A five-minute scan of blood vessels in the neck during mid-life could predict cognitive decline ten years before symptoms appear, claims new UCL research funded by the British Heart Foundation (BHF). The findings were presented at the AHA Scientific Sessions conference in Chicago. If confirmed in larger studies, the scan could become part of routine screening

A five-minute scan of blood vessels in the neck during mid-life could predict cognitive decline ten years before symptoms appear

Precision medicine gets a new benchtop machine to manufacture small batches of biopharmaceuticals on demand

System can be rapidly reconfigured to produce a variety of protein drugs. Biopharmaceuticals, a class of drugs comprising proteins such as antibodies and hormones, represent a fast-growing sector of the pharmaceutical industry. They’re increasingly important for “precision medicine” — drugs tailored toward the genetic or molecular profiles of particular groups of patients. Such drugs are

Precision medicine gets a new benchtop machine to manufacture small batches of biopharmaceuticals on demand

The road is open to ultra-low-power microchips

Innovative approach to controlling magnetism could lead to next-generation memory and logic devices. A new approach to controlling magnetism in a microchip could open the doors to memory, computing, and sensing devices that consume drastically less power than existing versions. The approach could also overcome some of the inherent physical limitations that have been slowing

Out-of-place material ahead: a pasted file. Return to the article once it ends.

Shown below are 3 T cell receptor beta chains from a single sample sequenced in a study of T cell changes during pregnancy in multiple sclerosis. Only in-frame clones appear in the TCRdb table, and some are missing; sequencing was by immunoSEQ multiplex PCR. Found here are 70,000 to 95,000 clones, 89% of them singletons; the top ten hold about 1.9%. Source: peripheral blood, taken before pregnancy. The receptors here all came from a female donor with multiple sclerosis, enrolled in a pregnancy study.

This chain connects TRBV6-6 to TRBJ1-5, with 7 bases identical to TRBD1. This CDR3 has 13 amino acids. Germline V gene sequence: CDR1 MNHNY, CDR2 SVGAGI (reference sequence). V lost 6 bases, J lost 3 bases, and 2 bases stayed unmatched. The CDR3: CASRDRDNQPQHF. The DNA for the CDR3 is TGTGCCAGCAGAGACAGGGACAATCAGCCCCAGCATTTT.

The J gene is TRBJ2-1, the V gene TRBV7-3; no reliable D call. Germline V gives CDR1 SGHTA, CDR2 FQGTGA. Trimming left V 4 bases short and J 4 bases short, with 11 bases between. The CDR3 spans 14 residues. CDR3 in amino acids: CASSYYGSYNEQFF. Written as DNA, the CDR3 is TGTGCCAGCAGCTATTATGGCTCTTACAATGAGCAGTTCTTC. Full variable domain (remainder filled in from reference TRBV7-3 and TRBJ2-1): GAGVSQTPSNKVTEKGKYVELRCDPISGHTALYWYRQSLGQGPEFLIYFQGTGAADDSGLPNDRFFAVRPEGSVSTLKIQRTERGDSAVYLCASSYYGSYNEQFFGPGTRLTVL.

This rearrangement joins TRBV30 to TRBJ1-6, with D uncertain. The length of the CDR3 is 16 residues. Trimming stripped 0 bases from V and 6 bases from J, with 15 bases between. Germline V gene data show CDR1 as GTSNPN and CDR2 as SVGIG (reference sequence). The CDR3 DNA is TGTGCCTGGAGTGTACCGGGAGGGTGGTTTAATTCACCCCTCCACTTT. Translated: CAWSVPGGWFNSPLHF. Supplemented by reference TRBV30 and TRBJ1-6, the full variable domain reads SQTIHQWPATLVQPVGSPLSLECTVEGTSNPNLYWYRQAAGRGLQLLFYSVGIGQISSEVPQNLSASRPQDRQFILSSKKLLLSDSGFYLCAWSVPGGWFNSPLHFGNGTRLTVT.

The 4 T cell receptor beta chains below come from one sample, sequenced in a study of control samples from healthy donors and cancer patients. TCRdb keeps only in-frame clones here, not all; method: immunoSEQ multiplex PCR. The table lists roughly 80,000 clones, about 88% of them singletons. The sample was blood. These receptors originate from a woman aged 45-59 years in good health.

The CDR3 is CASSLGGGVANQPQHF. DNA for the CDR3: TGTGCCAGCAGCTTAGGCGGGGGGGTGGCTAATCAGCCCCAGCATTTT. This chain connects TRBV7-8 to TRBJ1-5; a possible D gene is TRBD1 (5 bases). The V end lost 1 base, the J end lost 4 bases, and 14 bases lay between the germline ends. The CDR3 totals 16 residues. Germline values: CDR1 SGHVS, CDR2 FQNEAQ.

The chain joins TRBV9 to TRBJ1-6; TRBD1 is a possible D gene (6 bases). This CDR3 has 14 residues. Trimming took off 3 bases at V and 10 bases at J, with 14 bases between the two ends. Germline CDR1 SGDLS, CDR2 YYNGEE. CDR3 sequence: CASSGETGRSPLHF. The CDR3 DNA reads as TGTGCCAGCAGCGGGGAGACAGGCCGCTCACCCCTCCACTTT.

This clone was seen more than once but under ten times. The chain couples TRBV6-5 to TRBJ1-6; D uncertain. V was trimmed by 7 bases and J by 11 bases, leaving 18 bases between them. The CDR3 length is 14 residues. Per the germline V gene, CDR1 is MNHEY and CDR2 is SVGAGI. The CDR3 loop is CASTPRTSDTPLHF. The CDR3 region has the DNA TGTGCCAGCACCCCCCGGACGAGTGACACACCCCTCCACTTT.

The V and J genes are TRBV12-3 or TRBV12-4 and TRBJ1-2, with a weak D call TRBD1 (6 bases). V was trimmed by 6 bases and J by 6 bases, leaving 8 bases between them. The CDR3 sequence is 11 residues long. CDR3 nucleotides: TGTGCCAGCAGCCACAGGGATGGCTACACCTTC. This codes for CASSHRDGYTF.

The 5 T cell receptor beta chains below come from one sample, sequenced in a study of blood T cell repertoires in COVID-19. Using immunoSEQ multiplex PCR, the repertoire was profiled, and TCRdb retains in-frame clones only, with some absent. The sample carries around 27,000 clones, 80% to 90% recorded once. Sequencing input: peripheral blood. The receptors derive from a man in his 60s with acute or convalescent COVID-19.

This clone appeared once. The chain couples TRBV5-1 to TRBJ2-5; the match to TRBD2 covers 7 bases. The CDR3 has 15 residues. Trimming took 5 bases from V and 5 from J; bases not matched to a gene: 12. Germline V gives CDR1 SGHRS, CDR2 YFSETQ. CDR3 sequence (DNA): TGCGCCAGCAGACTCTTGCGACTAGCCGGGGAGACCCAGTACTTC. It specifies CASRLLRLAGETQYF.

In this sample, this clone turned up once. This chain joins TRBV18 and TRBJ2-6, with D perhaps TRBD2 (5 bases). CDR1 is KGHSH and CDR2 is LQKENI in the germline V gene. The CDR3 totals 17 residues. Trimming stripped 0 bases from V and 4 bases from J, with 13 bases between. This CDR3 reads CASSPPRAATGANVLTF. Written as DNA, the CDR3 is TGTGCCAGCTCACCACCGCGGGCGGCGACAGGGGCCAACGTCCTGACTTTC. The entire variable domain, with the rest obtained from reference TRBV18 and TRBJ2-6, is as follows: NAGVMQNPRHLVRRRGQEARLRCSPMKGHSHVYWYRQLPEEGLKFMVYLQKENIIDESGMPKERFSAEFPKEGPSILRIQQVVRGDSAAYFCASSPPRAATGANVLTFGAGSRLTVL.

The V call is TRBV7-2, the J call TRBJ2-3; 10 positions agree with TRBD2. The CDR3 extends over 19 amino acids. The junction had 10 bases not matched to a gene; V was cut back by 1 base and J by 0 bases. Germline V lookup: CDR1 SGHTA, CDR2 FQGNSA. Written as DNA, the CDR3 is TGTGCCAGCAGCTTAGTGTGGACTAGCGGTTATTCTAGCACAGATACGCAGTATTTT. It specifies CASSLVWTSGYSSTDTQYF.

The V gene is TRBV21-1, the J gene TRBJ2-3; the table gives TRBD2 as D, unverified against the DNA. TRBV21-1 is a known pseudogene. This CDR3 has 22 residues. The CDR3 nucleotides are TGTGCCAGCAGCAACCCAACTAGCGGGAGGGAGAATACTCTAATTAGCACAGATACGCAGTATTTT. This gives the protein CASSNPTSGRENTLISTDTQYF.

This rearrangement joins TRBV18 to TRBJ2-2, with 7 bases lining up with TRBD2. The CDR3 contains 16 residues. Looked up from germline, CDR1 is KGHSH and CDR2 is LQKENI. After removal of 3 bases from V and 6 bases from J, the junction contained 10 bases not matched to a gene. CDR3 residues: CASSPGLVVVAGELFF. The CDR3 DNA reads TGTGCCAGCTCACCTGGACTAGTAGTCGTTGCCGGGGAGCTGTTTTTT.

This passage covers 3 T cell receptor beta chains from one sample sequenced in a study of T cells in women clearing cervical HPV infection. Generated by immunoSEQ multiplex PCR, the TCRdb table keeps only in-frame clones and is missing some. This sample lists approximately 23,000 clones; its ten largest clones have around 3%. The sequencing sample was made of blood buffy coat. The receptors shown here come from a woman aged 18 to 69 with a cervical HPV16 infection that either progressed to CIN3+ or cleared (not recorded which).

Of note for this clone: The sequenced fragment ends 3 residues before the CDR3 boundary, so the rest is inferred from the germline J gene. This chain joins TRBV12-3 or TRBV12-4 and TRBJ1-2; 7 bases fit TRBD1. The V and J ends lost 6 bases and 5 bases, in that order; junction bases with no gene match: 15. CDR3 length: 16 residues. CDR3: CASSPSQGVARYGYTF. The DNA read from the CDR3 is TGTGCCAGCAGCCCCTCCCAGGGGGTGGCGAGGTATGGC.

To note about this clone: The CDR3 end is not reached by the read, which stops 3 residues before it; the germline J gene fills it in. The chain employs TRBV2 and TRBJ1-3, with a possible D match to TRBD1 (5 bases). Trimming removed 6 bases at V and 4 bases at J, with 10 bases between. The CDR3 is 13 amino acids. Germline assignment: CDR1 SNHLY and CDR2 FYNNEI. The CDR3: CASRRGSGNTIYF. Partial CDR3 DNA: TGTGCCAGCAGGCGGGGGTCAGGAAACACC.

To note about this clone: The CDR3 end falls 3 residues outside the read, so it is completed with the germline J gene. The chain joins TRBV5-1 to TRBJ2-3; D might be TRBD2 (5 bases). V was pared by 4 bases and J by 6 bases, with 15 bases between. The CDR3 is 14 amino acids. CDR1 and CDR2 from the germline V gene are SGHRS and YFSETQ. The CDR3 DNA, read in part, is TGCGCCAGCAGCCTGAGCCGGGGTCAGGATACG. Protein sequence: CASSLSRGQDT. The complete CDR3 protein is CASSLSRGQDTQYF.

The road is open to ultra-low-power microchips

It is now possible to obtain the structures of small molecules, such as certain hormones and medications, in as little as 30 minutes

UCLA/Caltech team uncovers a new and simple way to learn the structures of small molecules In a new study that one scientist called jaw-dropping, a joint UCLA/Caltech team has shown that it is possible to obtain the structures of small molecules, such as certain hormones and medications, in as little as 30 minutes. That’s hours

It is now possible to obtain the structures of small molecules, such as certain hormones and medications, in as little as 30 minutes

The planetary boundaries for antibiotic and pesticide resistance shows several are already crossed

Stratospheric ozone depletion The stratospheric ozone layer in the atmosphere filters out ultraviolet (UV) radiation from the sun. If this layer decreases, increasing amounts of UV radiation will reach ground level. This can cause a higher incidence of skin cancer in humans as well as damage to terrestrial and marine biological systems. The appearance of the Antarctic ozone

The planetary boundaries for antibiotic and pesticide resistance shows several are already crossed

New therapy could repair mutations that cause genetic diseases

Experimental Rice U. therapy could repair mutations that cause genetic diseases A new technology that relies on a moth-infecting virus and nanomagnets could be used to edit defective genes that give rise to diseases like sickle cell, muscular dystrophy and cystic fibrosis. Rice University bioengineer Gang Bao has combined magnetic nanoparticles with a viral container

New therapy could repair mutations that cause genetic diseases